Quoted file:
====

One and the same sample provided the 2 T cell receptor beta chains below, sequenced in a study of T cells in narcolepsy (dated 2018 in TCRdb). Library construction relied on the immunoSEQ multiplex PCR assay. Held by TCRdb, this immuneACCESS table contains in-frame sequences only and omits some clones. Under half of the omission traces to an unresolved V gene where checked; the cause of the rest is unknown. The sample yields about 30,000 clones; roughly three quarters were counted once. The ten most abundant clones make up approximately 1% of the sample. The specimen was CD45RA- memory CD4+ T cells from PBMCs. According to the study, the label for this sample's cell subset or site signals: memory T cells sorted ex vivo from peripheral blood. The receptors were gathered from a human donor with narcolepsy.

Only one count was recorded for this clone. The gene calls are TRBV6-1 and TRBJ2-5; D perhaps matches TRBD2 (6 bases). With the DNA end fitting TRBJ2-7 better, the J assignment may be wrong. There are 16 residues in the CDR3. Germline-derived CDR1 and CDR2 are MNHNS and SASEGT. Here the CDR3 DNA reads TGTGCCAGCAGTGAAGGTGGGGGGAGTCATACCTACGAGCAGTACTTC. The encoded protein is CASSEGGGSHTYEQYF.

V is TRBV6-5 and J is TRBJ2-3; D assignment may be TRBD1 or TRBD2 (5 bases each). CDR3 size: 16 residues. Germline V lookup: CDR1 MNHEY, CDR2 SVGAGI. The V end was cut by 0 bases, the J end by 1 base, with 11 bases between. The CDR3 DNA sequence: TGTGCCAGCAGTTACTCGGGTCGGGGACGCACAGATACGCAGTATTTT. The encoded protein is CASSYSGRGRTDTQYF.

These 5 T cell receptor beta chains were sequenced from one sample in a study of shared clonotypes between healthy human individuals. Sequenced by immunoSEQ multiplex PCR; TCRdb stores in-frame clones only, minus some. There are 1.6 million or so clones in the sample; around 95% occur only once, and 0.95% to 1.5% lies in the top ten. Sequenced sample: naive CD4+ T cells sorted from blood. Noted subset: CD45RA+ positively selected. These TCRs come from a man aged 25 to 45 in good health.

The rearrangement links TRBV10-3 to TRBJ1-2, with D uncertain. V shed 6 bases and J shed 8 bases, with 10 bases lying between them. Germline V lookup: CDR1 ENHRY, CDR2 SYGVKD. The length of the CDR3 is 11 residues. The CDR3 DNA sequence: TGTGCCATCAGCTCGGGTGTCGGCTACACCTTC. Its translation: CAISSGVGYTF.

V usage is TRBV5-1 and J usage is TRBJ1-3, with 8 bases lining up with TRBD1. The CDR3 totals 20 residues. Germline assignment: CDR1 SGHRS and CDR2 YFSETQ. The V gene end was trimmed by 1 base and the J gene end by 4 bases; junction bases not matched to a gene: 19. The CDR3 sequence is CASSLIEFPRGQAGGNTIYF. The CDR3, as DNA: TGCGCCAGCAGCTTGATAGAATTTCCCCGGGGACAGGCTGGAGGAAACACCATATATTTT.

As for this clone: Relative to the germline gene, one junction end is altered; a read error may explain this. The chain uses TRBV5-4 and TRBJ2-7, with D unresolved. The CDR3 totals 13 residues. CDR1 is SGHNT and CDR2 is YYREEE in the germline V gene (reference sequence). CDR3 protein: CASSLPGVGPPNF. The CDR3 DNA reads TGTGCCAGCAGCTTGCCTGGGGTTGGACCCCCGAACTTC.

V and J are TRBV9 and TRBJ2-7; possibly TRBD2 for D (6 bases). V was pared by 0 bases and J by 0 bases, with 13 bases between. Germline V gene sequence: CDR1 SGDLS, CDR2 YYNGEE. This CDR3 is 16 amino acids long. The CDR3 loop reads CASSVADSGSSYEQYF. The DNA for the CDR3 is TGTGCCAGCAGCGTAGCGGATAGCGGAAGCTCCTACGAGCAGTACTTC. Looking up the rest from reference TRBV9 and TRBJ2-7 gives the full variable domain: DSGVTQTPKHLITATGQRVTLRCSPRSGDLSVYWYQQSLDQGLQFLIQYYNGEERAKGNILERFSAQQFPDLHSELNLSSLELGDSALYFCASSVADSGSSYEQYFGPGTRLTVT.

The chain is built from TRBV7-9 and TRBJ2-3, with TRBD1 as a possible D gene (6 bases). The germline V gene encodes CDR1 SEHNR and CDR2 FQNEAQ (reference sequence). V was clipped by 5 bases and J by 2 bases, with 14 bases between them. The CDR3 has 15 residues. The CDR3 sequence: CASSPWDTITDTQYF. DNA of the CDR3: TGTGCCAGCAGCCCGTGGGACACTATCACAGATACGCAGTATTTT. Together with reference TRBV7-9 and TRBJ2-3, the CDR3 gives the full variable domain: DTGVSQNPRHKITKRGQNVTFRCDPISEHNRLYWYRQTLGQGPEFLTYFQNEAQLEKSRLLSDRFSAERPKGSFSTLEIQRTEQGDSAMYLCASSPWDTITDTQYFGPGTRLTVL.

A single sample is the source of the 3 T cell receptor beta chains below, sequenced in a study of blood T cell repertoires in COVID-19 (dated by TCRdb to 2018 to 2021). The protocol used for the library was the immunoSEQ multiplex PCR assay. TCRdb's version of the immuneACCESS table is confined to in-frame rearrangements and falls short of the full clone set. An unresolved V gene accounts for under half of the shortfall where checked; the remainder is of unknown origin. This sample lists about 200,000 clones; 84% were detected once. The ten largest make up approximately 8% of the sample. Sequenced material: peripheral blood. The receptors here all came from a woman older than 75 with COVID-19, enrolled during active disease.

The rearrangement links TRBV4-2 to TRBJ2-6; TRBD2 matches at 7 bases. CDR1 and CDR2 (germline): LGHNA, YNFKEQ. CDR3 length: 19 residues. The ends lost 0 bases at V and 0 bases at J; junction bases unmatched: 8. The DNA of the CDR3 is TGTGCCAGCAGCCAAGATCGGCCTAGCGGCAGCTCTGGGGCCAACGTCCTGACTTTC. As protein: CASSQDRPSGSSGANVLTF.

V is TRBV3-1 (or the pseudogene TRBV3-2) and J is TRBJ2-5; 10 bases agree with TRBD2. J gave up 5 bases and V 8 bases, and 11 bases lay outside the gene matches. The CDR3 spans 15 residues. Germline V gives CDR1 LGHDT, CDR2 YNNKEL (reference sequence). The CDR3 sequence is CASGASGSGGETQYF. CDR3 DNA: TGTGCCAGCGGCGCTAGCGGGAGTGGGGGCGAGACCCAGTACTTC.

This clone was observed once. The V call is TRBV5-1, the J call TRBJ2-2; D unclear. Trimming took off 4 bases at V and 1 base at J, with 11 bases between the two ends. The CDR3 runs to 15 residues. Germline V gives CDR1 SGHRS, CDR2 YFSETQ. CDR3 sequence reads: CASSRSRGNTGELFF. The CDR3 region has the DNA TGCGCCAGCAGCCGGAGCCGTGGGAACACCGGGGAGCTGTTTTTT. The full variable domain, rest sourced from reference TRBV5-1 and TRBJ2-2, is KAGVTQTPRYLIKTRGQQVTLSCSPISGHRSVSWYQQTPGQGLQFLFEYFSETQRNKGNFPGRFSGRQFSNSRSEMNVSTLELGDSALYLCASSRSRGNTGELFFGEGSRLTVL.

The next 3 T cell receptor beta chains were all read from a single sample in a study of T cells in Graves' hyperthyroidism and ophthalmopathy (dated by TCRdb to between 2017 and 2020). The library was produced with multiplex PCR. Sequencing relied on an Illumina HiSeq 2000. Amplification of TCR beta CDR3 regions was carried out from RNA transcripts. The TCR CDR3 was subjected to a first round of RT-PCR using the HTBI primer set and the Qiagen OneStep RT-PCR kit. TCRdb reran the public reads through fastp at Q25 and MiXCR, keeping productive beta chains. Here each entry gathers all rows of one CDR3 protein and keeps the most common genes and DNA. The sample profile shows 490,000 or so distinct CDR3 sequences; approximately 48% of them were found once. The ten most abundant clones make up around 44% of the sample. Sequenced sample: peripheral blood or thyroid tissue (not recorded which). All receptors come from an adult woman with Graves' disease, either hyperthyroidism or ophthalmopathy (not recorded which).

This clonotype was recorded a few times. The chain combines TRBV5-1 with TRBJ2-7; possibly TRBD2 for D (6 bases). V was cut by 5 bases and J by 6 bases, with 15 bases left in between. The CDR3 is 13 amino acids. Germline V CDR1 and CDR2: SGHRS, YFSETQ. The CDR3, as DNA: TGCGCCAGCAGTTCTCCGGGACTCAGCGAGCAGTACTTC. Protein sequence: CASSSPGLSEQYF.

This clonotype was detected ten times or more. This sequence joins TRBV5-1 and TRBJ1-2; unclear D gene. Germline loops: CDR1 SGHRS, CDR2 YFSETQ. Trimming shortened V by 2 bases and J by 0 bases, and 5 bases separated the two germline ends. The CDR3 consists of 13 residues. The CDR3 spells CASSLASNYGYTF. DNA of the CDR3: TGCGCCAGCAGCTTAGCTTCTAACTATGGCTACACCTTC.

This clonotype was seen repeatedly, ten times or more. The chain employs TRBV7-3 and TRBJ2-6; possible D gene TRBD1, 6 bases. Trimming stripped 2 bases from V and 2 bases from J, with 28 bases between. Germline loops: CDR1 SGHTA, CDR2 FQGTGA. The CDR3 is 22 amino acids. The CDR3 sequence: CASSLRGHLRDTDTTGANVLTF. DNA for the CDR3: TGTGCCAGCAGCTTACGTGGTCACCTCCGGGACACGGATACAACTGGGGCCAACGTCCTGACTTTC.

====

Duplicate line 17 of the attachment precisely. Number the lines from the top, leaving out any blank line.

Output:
This clonotype was seen repeatedly, ten times or more. The chain employs TRBV7-3 and TRBJ2-6; possible D gene TRBD1, 6 bases. Trimming stripped 2 bases from V and 2 bases from J, with 28 bases between. Germline loops: CDR1 SGHTA, CDR2 FQGTGA. The CDR3 is 22 amino acids. The CDR3 sequence: CASSLRGHLRDTDTTGANVLTF. DNA for the CDR3: TGTGCCAGCAGCTTACGTGGTCACCTCCGGGACACGGATACAACTGGGGCCAACGTCCTGACTTTC.